Current data does not actually show a growing rich-poor divide. As of 2021, Singapore’s Gini coefficient was at its lowest since 2011 – even before accounting for government transfers. Last year’s household incomes also increased across the board except for the 10th decile which saw a 1.1 per cent drop.

The data, however, was from before the Ukraine war and subsequent inflation and rising interest rates.

Kathiravelu said the rich also derived income from assets such as renting out properties compared to people who were just wage earners.

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Sociologist Tan Ern Ser, from the National University of Singapore, said compared to higher-income groups, those less well off also spent more of their income on necessities such as food and household items.

They might also have to dip into their savings and “cut down on discretionary spending like eating out, going to the movies and on holiday”, Kathiravelu added.

Data from 2017 and 2018 showed households in the lowest two deciles spent 8.8 per cent of their income on food, compared to just 4.1 per cent for the top two deciles.

Current inflation has increased the expenses of all households on food by 3.7 per cent in the first half of this year compared to a year ago.

Shoppers at a market in Singapore. The government has promised to do more for Singaporeans if the situation worsens. Photo: Bloomberg

Findings released by the Institute of Policy Studies in 2019 reflected a bleakness in the population about social mobility. Then, only 44 per cent of those with a university degree were hopeful of upward mobility in 10 years’ time, with the figure falling to 40.6 per cent for Singaporeans with vocational training or a polytechnic diploma. For those with secondary school education or below, only 23.8 per cent expected to do better in future, with 10.6 per cent thinking they would be worse off.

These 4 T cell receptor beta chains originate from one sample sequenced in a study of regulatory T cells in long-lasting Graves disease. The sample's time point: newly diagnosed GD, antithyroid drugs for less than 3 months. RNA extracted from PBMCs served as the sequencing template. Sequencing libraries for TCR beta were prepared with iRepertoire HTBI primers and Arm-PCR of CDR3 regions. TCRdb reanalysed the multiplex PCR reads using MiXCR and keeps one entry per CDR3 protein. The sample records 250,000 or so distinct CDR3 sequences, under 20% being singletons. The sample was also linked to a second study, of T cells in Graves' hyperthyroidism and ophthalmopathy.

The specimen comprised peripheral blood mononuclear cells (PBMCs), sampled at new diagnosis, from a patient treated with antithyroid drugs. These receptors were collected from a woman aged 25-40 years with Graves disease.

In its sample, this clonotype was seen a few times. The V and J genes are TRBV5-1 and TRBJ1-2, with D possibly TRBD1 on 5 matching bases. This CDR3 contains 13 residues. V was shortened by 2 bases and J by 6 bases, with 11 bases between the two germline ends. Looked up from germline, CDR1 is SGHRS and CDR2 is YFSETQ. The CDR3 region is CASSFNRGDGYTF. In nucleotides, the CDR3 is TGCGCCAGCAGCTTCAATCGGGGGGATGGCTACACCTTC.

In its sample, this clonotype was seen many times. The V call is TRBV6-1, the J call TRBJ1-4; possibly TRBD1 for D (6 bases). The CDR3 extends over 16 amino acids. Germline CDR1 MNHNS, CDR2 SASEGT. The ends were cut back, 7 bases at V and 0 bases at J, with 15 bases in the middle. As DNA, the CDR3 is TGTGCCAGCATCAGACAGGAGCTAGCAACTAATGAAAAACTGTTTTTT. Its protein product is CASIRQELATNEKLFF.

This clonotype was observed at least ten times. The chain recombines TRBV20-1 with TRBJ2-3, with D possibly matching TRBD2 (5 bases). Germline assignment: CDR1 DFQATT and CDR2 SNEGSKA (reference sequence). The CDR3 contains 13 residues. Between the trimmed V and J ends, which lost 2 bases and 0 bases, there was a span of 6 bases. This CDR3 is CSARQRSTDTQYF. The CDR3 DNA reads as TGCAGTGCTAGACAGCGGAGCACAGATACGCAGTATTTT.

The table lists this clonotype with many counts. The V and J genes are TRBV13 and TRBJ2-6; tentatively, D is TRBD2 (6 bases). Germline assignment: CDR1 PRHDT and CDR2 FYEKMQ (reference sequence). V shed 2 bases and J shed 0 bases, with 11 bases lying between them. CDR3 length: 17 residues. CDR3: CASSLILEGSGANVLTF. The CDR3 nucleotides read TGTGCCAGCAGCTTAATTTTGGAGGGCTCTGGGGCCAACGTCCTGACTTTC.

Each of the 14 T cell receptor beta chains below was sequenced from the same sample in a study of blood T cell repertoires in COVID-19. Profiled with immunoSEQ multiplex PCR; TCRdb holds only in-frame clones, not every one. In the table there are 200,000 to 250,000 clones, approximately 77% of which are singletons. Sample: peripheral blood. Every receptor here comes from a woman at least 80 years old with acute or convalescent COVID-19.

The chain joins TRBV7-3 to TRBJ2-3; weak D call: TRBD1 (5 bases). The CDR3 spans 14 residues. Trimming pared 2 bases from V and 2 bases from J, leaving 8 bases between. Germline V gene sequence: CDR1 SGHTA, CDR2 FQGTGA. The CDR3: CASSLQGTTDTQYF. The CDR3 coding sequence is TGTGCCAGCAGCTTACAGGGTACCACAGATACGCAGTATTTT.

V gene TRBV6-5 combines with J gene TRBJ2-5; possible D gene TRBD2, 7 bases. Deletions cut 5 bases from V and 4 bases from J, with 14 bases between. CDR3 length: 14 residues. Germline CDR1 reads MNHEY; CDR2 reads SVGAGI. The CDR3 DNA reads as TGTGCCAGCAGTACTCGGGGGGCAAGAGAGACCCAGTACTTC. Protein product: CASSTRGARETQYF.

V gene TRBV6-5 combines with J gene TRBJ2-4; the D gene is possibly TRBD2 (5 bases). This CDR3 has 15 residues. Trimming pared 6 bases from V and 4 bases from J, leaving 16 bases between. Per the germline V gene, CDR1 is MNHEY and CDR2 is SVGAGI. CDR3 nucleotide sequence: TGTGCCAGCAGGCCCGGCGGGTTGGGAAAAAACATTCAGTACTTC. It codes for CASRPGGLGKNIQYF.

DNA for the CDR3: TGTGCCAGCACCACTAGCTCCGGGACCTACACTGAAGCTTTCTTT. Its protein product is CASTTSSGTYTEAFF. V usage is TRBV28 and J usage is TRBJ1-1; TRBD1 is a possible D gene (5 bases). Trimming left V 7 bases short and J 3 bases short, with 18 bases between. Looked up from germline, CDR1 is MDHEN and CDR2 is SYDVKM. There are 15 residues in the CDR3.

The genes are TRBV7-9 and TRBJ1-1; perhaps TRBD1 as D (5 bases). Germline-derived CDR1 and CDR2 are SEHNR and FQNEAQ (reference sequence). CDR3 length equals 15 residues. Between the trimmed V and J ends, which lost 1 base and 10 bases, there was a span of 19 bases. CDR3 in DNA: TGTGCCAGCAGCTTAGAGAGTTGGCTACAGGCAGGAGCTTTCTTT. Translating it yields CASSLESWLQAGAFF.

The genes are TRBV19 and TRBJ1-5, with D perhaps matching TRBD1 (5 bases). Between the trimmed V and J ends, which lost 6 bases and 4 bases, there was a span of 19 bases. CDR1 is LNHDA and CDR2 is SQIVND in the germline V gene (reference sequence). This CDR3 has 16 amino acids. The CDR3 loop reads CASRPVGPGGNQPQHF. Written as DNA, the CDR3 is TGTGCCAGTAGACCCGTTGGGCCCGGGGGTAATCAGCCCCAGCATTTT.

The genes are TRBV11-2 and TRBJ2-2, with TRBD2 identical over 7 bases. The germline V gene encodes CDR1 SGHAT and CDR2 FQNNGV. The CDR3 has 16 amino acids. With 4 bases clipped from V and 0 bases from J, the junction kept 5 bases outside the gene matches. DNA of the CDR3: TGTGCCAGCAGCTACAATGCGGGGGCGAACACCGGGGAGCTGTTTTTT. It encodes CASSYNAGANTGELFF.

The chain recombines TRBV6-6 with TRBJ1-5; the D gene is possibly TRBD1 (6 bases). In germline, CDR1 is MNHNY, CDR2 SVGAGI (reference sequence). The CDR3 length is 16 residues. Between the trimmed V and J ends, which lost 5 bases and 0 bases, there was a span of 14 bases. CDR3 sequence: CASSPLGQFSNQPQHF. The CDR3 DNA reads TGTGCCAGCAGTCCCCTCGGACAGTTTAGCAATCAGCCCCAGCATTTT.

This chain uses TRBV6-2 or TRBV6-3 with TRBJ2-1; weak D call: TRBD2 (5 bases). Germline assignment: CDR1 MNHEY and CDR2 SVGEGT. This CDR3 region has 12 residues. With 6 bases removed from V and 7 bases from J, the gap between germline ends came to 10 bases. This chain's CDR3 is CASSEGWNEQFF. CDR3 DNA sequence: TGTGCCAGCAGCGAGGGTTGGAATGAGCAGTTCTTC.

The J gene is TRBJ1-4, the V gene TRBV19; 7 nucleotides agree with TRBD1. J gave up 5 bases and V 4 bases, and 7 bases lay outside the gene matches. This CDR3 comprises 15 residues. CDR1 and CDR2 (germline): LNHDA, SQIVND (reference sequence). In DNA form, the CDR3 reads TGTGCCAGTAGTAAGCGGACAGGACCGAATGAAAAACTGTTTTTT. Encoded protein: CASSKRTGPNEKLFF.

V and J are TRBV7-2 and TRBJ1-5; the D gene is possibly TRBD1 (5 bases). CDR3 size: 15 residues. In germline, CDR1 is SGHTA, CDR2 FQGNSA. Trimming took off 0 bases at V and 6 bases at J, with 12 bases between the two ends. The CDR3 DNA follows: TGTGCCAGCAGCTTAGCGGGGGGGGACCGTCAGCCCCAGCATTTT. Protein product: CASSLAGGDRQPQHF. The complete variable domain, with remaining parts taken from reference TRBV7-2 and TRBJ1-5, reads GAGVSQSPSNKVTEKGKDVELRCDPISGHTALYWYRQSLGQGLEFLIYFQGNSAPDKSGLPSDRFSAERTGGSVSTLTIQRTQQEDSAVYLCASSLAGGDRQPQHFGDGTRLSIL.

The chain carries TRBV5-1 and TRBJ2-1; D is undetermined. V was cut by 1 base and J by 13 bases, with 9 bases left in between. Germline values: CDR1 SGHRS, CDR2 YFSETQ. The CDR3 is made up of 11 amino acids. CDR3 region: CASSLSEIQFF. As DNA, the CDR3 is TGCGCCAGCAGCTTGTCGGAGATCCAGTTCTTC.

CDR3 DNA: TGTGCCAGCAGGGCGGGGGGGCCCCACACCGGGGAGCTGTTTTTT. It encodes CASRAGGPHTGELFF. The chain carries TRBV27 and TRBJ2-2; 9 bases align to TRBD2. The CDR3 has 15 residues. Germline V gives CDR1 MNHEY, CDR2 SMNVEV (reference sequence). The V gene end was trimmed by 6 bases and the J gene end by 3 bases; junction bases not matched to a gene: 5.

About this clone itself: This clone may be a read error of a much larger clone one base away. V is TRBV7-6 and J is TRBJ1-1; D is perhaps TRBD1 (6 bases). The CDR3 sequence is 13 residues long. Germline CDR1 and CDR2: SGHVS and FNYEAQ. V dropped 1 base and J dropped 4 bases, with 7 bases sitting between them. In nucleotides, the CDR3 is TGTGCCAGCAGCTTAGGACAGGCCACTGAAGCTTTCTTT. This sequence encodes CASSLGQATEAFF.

Those feelings persist today. A smaller survey of 201 residents done by NGO Access Singapore last July found that 72 per cent of those polled said it was getting harder for children from low- and middle-income families to get ahead in Singapore based on their abilities.

“I reckon it makes it much harder, though not impossible, for the middle-income to cross the divide between public and private housing, and public and private transport,” Tan said.

The Pinnacle at Duxton public housing flats in Singapore. Some public flats have been making headlines for selling for more than S$1 million. Photo: Reuters

Defining Singapore’s ‘social compact’

Inequality and social stratification are issues Singapore should “definitely worry about”, according to Kathiravelu, with recent inflation bringing the growing social divides into sharp relief.

The government has moved to address such socioeconomic divides.

In February, Finance Minister Lawrence Wong increased taxes for top earners and higher-value properties, while tariffs for luxury cars also went up. Authorities in December also raised stamp duties for private flats in a bid to control housing prices.

Wong, Prime Minister Lee’s designated successor, has indicated the knock-on effects of the wealth gap are high on his agenda. He is currently helming a feedback exercise called Forward Singapore that seeks to define the country’s future “social compact”.

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“A social compact is a shared understanding of how all of us in society relate to one another,” he said in June. “A social compact that is deemed fair by all segments of society will strengthen social capital and foster trust, and this is what will enable us to progress together as a nation.”

Tan, the sociologist, said this meant Singapore needed to know what a “good enough life” looked like and design policies so a vast majority of citizens could achieve it.

“There will always be a [rich-poor] divergence, but what matters is whether Singapore would always have a growing middle class able to live a secure and comfortable existence, and have access to a decent quality of life,” he said.